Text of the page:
The value of a parting gift is a matter of perspective, depending on whether you inhabit the point of view of the deserted or the departed. The last gift I gave my father was arrogant and cruel, although I didn’t know it at the time. We were coming home from chemo, and his arm, swollen deep-purple red from edema, throbbed worse than the incision from the base of his neck to the crown of his head where the doctors split the skin and the skull to probe at the brain.
“Really, Dad?” I said when he told me he was having brain surgery. He was terminally ill with bone cancer. It seemed absurd to undergo such an invasive procedure given that he was facing the end.
“I don’t want that goddam thing in my brain,” he said.
He was agitated when he came back from surgery. The nurse handed him a cup of ice chips to suck.
“I don’t want ice. I want a goddam steak!”
He always was a meat and potatoes kind of guy. He probably was always stubborn too, but I didn’t notice until he got sick. He refused to ride in a wheelchair for the follow-up MRI. He wore his own thick socks, slippery on the waxed floors. It took two orderlies, one on each side, and a nurse behind him, as he shuffled one painstaking step after the other down the long hospital corridor to the radiology department. I don’t remember if Dad ever owned slippers. When I picture him as I remember him from my youth, I see his flat top haircut, blue jeans, and, when he wasn’t working, a double knit shirt with pocket over his heart, the pocket he always reached for, the pocket that held his cigarettes.
He held a cigarette in his right hand so consistently that it could have been a sixth finger, smoldering between his index and his middle finger (the one that carried the tip of a lead pencil from when a boy in school had stabbed him years earlier). I’d asked him to quit smoking since elementary school, when I saw a commercial with the district attorney Hamilton Burger (played by William Talman) from the Perry Mason series. I loved Perry Mason. I loved Della Street. I loved Paul Drake. I even liked the district attorney. If any one of them had said that it was bad to eat candy, I would have believed them. It wasn’t common knowledge—at least in my world—that smoking could kill you. Cigarette ads were still routinely shown on television. William Talman’s commercial haunted me. I pestered Dad to quit from then on.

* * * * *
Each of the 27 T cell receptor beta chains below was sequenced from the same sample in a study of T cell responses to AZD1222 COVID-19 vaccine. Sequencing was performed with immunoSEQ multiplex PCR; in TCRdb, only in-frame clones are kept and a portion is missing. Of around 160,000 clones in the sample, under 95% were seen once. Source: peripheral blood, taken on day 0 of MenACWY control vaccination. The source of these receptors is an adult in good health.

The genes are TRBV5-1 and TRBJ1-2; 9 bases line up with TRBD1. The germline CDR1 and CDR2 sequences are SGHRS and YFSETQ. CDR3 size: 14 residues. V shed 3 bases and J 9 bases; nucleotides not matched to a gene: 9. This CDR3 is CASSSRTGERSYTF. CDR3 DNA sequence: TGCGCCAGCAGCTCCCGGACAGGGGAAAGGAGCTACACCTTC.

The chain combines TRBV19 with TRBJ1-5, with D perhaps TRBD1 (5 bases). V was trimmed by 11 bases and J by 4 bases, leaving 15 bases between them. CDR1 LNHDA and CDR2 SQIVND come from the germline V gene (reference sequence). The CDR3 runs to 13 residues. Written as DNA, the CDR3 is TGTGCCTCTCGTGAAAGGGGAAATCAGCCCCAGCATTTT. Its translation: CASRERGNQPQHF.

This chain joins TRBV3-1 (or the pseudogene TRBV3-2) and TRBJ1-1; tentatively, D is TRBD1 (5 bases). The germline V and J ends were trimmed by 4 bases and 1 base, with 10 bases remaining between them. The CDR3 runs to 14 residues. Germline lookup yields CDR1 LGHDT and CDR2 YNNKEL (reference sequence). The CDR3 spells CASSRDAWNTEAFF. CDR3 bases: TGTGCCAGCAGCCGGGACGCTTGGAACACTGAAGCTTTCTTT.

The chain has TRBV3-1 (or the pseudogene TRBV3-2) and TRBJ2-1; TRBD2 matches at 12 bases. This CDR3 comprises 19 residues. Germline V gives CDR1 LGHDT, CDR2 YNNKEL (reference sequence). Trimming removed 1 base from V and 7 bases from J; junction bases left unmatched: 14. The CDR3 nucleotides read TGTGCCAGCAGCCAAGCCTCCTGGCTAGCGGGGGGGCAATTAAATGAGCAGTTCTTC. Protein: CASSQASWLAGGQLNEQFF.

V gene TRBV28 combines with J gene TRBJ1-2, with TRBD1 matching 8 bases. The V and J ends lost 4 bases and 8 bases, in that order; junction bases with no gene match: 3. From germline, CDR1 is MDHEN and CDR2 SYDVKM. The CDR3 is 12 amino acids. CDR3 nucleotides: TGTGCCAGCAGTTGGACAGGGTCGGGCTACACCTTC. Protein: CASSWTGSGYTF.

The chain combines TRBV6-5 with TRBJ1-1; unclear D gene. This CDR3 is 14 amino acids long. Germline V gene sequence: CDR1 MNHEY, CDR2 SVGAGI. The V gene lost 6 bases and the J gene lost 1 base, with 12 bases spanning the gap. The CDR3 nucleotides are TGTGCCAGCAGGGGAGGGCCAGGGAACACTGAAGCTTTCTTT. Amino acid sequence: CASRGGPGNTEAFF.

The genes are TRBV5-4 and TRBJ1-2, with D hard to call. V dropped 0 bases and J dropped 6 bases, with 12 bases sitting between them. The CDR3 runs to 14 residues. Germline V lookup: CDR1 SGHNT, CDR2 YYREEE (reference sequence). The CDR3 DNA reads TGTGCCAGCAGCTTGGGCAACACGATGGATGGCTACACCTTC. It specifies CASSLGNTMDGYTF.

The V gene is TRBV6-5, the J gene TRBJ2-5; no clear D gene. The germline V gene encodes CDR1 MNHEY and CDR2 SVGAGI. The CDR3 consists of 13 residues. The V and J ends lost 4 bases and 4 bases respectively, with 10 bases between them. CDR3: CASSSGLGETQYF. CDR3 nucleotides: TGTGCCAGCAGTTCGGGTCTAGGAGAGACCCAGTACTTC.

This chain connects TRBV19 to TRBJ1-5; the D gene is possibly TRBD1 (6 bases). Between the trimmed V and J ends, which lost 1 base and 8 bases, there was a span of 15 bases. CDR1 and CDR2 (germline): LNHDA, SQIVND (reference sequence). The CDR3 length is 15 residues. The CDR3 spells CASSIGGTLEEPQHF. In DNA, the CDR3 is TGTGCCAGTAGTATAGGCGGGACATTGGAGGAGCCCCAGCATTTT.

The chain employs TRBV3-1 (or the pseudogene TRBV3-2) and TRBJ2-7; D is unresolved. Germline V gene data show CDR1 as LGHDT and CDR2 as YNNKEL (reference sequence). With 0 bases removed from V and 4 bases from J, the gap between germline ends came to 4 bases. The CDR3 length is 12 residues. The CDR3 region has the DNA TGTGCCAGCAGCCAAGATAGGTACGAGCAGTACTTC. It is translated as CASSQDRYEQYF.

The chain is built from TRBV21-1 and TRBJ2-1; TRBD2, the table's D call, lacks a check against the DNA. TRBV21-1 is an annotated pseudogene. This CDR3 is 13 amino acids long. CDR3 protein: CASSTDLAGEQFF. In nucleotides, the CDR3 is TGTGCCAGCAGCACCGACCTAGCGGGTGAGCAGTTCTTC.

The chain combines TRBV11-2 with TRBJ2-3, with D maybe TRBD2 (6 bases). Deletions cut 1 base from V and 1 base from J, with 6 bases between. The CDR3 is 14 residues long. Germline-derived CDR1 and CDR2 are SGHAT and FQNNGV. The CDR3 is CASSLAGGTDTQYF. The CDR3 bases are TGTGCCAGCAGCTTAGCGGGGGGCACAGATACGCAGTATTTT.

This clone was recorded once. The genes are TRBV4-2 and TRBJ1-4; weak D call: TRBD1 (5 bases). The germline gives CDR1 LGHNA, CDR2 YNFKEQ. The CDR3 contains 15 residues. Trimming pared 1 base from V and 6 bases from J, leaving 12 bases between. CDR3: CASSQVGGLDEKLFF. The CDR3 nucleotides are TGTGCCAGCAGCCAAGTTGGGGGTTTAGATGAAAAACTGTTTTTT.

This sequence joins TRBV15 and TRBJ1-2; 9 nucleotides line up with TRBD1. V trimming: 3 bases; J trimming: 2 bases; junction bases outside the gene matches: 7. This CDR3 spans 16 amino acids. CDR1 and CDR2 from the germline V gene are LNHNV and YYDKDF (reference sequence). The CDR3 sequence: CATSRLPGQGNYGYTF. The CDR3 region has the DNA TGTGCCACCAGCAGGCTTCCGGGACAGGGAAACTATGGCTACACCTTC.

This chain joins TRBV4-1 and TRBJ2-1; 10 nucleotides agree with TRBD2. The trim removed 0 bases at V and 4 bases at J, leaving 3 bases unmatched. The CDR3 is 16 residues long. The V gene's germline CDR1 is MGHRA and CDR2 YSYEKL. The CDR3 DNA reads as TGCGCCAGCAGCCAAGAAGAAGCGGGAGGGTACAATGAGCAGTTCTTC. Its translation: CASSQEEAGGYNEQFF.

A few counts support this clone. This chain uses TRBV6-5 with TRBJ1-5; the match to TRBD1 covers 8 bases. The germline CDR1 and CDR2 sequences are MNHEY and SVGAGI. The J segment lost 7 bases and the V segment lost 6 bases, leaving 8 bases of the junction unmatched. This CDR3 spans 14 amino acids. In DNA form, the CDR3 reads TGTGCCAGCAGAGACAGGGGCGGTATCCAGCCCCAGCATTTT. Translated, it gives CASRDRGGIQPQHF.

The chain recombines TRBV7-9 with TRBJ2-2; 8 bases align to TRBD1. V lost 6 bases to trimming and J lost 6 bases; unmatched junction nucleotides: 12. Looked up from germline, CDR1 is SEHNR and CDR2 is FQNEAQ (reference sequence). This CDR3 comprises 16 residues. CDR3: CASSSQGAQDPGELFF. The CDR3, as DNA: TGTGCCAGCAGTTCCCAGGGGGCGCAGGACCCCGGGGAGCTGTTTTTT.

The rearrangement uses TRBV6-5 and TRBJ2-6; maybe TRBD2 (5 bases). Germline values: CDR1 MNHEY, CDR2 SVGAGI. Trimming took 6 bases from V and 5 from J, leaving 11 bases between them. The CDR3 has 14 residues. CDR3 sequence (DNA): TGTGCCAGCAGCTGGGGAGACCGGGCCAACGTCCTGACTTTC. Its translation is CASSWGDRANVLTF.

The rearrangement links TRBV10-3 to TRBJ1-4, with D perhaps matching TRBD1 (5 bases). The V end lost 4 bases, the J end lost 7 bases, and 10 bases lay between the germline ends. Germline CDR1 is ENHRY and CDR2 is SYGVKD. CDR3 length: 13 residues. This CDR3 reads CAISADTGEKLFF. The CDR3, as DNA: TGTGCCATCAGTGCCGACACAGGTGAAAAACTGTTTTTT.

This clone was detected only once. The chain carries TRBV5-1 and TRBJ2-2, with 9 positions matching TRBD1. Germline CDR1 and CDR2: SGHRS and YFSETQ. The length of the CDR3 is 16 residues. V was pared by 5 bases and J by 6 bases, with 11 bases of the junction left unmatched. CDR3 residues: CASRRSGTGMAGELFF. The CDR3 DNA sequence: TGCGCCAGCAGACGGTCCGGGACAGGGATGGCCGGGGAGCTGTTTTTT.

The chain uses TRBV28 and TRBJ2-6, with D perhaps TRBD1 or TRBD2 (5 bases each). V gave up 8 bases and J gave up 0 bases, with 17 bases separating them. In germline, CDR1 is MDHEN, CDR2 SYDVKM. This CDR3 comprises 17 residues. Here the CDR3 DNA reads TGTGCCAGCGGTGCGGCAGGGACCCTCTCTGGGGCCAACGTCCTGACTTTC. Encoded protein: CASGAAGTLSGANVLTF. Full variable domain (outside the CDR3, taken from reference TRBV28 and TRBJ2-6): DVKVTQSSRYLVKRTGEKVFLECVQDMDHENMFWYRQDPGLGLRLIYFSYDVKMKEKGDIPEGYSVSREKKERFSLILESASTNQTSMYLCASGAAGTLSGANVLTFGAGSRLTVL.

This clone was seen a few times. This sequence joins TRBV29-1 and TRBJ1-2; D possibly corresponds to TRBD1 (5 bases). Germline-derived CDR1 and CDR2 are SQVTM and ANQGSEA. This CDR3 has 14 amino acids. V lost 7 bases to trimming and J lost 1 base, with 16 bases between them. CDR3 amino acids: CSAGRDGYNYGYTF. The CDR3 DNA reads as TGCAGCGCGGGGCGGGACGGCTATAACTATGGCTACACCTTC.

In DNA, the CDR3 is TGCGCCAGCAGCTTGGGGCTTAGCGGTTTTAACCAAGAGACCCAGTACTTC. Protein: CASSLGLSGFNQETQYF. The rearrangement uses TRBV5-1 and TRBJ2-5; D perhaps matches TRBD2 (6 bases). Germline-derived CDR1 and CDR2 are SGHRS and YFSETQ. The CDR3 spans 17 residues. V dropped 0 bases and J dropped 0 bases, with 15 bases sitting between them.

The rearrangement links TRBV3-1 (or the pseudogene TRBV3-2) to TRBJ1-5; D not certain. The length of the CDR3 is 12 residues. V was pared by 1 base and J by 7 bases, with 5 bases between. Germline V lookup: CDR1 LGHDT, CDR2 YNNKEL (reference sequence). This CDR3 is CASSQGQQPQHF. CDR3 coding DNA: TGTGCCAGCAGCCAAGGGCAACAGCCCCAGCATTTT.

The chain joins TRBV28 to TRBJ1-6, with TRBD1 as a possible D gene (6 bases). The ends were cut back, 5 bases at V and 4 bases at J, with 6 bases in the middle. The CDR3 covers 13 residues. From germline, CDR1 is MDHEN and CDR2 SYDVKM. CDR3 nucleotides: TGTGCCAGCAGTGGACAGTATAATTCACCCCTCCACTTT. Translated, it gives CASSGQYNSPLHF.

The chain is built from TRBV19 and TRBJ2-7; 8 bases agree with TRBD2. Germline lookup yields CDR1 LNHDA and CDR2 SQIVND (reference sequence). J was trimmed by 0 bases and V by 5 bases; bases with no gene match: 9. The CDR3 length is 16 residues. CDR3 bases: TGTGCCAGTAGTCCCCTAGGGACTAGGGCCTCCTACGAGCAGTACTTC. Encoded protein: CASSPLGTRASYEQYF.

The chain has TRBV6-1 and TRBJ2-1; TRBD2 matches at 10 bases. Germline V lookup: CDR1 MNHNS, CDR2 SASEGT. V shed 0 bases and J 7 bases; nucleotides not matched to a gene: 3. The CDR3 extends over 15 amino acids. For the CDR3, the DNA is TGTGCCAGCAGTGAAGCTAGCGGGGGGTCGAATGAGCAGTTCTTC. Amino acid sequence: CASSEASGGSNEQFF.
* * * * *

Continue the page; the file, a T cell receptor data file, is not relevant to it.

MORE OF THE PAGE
My dad without a cigarette? Unimaginable. There were always a couple of cartons on top of the refrigerator, waiting for him to slide another package out the end, to tuck the pack in his left breast pocket.Dad smoked for years, even when he was so sick with cancer that he could hardly raise himself out of his recliner. Even when he was so weak he could no longer walk to the bathroom. (He damned well wasn’t going to rent a commode or buy a urinal; he used an emptied coffee can.) He expected to beat cancer. Who could blame him for hoping? He was 59.
Fifty-nine years old, and I was driving him home from chemo that warm July day. He’d stopped driving a couple weeks earlier; he knocked the mirror off of a parked car when he wandered out of his lane. He didn’t want to kill somebody, he said, so he let me drive him after that.
“Pull in and stop right there,” he said. “Will you run in and get me a carton?”
“I’ve never bought them for you. I’m not going to start now.” Recently, I’d said yes to other things. Yes to fixing his coffee so he could drink it through a straw. Yes to sponging his lips when he was too tired to drink. Yes to helping him fumble his penis into an empty coffee can so he could pee. On that particular righteous and awful day, I said no.
He nodded softly at me and opened the car door. I watched him stagger thirty feet to the storefront. He pulled the glass door open as if it were lead, as if he had not spent his entire adult life falling trees and packing out deer, as if the door required the last bit of resolve he held. He waited in line behind two redneck punks in sawed-off pants and red suspenders. They jostled one another and bullshitted with the clerk while my dad stood in line, wobbling with the effort it took him to stand.
I sat in the driver’s seat and watched him as he made his way to pay. He leaned on the counter for support, handed over the money, and took the carton of cigarettes from the clerk. He shuffled slowly… slowly… slowly back to the car, clutching the Benson & Hedges 100s to his chest as if they were gold. It was the last carton he would ever buy. It contained the last pack he would ever open. The last cigarette he would ever smoke. Maybe I hoped he wouldn’t ask. Maybe he knew that I refused out of love. Maybe it was fair. I had always thought of my unwillingness to contribute to his habit as a gift. But the last time he asked, I wish I’d said yes.